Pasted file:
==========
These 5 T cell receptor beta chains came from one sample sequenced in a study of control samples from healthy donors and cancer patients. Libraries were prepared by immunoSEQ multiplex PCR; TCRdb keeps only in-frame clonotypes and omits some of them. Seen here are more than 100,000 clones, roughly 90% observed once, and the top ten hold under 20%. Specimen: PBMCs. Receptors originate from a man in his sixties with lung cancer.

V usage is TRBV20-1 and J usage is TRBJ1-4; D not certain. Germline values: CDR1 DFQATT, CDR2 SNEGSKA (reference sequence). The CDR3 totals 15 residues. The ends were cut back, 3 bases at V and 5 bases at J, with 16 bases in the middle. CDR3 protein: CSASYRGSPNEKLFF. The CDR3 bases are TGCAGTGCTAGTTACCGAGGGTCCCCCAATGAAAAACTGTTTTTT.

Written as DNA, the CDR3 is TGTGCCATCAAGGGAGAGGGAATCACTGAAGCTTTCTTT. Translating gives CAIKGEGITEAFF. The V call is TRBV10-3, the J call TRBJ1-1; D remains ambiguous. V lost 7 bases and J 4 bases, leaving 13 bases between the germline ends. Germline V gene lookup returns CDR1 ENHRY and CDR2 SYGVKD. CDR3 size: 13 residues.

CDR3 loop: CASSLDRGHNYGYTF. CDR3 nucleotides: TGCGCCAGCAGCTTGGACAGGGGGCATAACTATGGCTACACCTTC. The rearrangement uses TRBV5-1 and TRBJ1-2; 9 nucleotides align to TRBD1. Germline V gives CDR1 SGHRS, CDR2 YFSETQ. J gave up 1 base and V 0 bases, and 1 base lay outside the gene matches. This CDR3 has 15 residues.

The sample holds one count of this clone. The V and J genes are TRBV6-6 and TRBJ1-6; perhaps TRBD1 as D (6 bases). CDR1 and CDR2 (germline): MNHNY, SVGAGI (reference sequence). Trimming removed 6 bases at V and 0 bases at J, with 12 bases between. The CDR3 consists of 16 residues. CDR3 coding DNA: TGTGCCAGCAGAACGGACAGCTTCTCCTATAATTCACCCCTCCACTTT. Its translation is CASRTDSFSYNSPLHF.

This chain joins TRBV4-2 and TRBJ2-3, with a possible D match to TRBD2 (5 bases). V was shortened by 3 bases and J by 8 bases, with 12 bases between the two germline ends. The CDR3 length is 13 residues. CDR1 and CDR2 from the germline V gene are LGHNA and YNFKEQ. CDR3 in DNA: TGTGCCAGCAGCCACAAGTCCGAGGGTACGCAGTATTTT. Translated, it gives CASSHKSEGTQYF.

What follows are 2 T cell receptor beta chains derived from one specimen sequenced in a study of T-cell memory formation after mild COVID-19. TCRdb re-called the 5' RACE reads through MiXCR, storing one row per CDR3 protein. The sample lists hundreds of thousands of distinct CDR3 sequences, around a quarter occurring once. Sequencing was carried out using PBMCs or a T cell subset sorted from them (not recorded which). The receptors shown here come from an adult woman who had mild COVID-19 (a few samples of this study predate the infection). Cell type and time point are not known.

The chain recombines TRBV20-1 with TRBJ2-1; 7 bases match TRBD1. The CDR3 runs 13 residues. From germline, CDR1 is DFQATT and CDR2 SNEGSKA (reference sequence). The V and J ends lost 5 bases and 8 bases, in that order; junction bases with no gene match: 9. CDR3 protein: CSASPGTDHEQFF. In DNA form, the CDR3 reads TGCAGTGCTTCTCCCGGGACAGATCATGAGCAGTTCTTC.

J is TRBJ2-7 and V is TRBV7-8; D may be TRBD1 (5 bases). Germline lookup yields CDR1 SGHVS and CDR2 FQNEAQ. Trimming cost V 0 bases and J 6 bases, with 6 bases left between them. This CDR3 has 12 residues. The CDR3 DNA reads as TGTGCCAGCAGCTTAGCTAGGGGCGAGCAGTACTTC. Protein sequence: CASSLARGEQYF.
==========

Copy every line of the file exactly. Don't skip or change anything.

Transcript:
These 5 T cell receptor beta chains came from one sample sequenced in a study of control samples from healthy donors and cancer patients. Libraries were prepared by immunoSEQ multiplex PCR; TCRdb keeps only in-frame clonotypes and omits some of them. Seen here are more than 100,000 clones, roughly 90% observed once, and the top ten hold under 20%. Specimen: PBMCs. Receptors originate from a man in his sixties with lung cancer.

V usage is TRBV20-1 and J usage is TRBJ1-4; D not certain. Germline values: CDR1 DFQATT, CDR2 SNEGSKA (reference sequence). The CDR3 totals 15 residues. The ends were cut back, 3 bases at V and 5 bases at J, with 16 bases in the middle. CDR3 protein: CSASYRGSPNEKLFF. The CDR3 bases are TGCAGTGCTAGTTACCGAGGGTCCCCCAATGAAAAACTGTTTTTT.

Written as DNA, the CDR3 is TGTGCCATCAAGGGAGAGGGAATCACTGAAGCTTTCTTT. Translating gives CAIKGEGITEAFF. The V call is TRBV10-3, the J call TRBJ1-1; D remains ambiguous. V lost 7 bases and J 4 bases, leaving 13 bases between the germline ends. Germline V gene lookup returns CDR1 ENHRY and CDR2 SYGVKD. CDR3 size: 13 residues.

CDR3 loop: CASSLDRGHNYGYTF. CDR3 nucleotides: TGCGCCAGCAGCTTGGACAGGGGGCATAACTATGGCTACACCTTC. The rearrangement uses TRBV5-1 and TRBJ1-2; 9 nucleotides align to TRBD1. Germline V gives CDR1 SGHRS, CDR2 YFSETQ. J gave up 1 base and V 0 bases, and 1 base lay outside the gene matches. This CDR3 has 15 residues.

The sample holds one count of this clone. The V and J genes are TRBV6-6 and TRBJ1-6; perhaps TRBD1 as D (6 bases). CDR1 and CDR2 (germline): MNHNY, SVGAGI (reference sequence). Trimming removed 6 bases at V and 0 bases at J, with 12 bases between. The CDR3 consists of 16 residues. CDR3 coding DNA: TGTGCCAGCAGAACGGACAGCTTCTCCTATAATTCACCCCTCCACTTT. Its translation is CASRTDSFSYNSPLHF.

This chain joins TRBV4-2 and TRBJ2-3, with a possible D match to TRBD2 (5 bases). V was shortened by 3 bases and J by 8 bases, with 12 bases between the two germline ends. The CDR3 length is 13 residues. CDR1 and CDR2 from the germline V gene are LGHNA and YNFKEQ. CDR3 in DNA: TGTGCCAGCAGCCACAAGTCCGAGGGTACGCAGTATTTT. Translated, it gives CASSHKSEGTQYF.

What follows are 2 T cell receptor beta chains derived from one specimen sequenced in a study of T-cell memory formation after mild COVID-19. TCRdb re-called the 5' RACE reads through MiXCR, storing one row per CDR3 protein. The sample lists hundreds of thousands of distinct CDR3 sequences, around a quarter occurring once. Sequencing was carried out using PBMCs or a T cell subset sorted from them (not recorded which). The receptors shown here come from an adult woman who had mild COVID-19 (a few samples of this study predate the infection). Cell type and time point are not known.

The chain recombines TRBV20-1 with TRBJ2-1; 7 bases match TRBD1. The CDR3 runs 13 residues. From germline, CDR1 is DFQATT and CDR2 SNEGSKA (reference sequence). The V and J ends lost 5 bases and 8 bases, in that order; junction bases with no gene match: 9. CDR3 protein: CSASPGTDHEQFF. In DNA form, the CDR3 reads TGCAGTGCTTCTCCCGGGACAGATCATGAGCAGTTCTTC.

J is TRBJ2-7 and V is TRBV7-8; D may be TRBD1 (5 bases). Germline lookup yields CDR1 SGHVS and CDR2 FQNEAQ. Trimming cost V 0 bases and J 6 bases, with 6 bases left between them. This CDR3 has 12 residues. The CDR3 DNA reads as TGTGCCAGCAGCTTAGCTAGGGGCGAGCAGTACTTC. Protein sequence: CASSLARGEQYF.